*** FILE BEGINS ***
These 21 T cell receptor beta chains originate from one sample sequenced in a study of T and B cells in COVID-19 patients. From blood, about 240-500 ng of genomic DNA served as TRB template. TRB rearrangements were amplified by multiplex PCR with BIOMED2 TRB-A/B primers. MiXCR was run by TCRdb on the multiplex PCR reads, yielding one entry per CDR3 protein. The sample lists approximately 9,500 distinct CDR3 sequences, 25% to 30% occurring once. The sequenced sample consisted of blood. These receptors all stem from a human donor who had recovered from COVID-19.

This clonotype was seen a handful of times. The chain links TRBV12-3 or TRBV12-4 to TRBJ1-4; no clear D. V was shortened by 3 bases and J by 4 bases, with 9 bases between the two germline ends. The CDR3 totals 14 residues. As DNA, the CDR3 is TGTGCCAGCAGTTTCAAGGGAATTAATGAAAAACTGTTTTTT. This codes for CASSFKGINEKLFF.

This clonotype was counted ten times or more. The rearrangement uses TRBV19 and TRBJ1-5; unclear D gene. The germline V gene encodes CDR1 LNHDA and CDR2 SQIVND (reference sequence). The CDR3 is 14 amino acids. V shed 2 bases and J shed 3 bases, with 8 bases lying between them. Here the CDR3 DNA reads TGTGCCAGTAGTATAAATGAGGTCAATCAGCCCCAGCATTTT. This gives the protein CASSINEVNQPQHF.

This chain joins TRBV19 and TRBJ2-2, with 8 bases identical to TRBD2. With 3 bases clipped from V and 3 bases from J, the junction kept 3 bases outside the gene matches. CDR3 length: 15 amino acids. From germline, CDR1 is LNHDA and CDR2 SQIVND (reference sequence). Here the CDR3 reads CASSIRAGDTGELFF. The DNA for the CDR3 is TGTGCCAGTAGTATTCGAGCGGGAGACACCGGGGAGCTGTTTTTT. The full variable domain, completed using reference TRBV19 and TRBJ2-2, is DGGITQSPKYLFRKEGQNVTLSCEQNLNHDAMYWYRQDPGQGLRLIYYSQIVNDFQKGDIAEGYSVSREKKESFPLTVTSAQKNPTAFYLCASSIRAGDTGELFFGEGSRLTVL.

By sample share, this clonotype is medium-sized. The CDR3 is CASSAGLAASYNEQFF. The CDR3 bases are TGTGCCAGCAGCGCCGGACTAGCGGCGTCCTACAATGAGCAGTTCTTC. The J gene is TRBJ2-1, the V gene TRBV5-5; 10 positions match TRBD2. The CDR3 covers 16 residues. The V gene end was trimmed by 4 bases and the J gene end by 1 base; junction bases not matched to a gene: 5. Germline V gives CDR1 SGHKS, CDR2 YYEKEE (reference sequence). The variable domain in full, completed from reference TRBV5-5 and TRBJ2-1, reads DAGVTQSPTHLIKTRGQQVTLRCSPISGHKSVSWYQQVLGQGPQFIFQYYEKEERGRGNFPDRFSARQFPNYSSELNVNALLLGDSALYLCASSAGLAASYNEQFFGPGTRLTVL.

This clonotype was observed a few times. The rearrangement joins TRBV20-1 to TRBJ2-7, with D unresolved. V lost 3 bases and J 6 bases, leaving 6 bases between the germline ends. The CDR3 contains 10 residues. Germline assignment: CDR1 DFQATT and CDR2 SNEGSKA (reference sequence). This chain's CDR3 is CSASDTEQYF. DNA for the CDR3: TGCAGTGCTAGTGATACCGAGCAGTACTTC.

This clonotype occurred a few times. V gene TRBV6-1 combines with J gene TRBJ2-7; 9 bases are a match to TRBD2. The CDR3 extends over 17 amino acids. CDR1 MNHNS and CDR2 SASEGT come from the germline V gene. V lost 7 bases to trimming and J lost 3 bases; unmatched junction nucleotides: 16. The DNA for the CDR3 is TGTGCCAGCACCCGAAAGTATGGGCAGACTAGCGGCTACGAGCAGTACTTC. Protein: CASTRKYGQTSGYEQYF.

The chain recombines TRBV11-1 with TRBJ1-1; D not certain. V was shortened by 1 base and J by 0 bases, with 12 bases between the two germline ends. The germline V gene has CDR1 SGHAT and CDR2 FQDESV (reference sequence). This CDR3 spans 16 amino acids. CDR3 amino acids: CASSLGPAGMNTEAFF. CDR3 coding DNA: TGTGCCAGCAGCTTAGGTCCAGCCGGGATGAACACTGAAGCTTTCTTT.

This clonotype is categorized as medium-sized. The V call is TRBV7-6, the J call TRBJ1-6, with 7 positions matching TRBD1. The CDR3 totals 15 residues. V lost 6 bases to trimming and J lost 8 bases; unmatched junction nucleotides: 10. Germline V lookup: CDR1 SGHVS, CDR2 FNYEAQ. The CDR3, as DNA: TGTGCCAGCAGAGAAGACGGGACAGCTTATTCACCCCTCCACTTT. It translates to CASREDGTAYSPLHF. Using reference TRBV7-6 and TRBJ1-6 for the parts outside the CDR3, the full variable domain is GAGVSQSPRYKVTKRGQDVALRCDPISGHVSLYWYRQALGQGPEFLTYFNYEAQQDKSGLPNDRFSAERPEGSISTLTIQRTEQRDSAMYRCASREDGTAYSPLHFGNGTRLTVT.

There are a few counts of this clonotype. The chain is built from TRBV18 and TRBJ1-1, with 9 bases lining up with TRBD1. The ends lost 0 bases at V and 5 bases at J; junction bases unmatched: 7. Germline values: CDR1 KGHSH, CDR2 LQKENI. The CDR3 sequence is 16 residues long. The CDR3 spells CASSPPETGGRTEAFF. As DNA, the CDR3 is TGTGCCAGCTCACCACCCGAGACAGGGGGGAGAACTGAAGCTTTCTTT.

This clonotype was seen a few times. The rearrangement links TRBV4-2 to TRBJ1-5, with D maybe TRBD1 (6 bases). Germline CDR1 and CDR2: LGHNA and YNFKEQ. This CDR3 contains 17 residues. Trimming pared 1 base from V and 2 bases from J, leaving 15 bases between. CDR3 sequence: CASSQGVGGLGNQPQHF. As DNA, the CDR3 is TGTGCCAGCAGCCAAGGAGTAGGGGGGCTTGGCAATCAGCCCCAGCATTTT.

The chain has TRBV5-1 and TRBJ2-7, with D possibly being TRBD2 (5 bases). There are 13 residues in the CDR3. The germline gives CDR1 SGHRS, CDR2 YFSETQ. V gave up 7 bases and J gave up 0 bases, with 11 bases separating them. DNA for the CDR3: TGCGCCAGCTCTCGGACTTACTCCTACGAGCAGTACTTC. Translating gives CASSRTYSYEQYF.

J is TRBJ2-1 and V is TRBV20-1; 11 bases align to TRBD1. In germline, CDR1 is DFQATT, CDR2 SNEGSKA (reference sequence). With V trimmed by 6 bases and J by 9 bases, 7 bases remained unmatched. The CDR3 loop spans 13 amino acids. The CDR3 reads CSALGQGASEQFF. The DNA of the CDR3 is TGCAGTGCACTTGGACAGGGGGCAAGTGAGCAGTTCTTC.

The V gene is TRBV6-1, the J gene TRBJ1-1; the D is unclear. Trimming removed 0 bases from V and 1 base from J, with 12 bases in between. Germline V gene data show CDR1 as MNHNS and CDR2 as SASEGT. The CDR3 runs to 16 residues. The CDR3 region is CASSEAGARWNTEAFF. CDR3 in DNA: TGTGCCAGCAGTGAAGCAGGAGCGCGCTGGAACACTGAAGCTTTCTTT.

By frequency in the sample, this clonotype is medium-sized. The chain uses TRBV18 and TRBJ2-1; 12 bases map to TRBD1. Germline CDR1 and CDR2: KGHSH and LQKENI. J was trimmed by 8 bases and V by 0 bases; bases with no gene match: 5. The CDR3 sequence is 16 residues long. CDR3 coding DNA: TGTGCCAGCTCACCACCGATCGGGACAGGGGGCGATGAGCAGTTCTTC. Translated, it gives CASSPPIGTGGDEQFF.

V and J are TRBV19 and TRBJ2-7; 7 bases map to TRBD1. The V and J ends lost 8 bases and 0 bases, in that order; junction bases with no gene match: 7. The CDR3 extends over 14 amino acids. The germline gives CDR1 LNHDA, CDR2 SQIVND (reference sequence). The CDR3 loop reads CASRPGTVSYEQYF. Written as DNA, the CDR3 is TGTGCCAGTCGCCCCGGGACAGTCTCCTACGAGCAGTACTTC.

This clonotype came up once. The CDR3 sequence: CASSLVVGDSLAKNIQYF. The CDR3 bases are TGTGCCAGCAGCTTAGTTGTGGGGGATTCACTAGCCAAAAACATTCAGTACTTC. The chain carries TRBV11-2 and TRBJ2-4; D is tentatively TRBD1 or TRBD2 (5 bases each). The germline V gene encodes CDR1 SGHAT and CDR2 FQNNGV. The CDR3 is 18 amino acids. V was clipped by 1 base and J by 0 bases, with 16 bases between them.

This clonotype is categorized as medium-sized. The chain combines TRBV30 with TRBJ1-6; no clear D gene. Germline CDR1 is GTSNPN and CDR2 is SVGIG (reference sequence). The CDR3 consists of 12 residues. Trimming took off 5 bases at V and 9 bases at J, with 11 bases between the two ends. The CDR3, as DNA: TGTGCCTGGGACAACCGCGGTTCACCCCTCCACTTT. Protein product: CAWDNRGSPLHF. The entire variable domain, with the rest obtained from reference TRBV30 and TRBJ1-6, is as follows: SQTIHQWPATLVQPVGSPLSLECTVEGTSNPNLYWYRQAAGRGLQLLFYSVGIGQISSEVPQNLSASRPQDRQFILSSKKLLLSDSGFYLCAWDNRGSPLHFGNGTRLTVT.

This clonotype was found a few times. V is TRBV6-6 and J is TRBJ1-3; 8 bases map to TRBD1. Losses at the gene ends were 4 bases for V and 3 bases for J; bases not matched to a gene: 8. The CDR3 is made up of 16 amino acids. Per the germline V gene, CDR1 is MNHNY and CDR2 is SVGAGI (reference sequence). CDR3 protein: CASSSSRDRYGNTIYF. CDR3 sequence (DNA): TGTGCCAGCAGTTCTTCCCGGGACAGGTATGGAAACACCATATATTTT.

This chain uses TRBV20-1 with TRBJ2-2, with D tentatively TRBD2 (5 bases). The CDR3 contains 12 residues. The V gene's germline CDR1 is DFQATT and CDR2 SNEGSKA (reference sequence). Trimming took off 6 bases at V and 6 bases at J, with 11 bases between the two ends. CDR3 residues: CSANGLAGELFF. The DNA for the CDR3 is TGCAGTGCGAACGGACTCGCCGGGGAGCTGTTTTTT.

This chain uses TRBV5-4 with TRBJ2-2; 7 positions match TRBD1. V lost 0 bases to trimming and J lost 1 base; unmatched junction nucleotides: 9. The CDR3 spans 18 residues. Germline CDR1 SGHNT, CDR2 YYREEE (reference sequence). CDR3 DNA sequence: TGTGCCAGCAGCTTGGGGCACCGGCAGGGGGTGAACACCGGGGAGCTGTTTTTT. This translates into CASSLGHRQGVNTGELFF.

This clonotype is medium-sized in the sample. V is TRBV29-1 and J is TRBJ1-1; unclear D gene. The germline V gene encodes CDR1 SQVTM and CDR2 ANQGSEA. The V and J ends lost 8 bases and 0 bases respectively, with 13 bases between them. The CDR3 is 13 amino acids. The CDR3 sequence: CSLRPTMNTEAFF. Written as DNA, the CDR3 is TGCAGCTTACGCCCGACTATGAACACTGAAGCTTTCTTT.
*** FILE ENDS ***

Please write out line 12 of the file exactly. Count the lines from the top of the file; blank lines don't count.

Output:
The chain has TRBV5-1 and TRBJ2-7, with D possibly being TRBD2 (5 bases). There are 13 residues in the CDR3. The germline gives CDR1 SGHRS, CDR2 YFSETQ. V gave up 7 bases and J gave up 0 bases, with 11 bases separating them. DNA for the CDR3: TGCGCCAGCTCTCGGACTTACTCCTACGAGCAGTACTTC. Translating gives CASSRTYSYEQYF.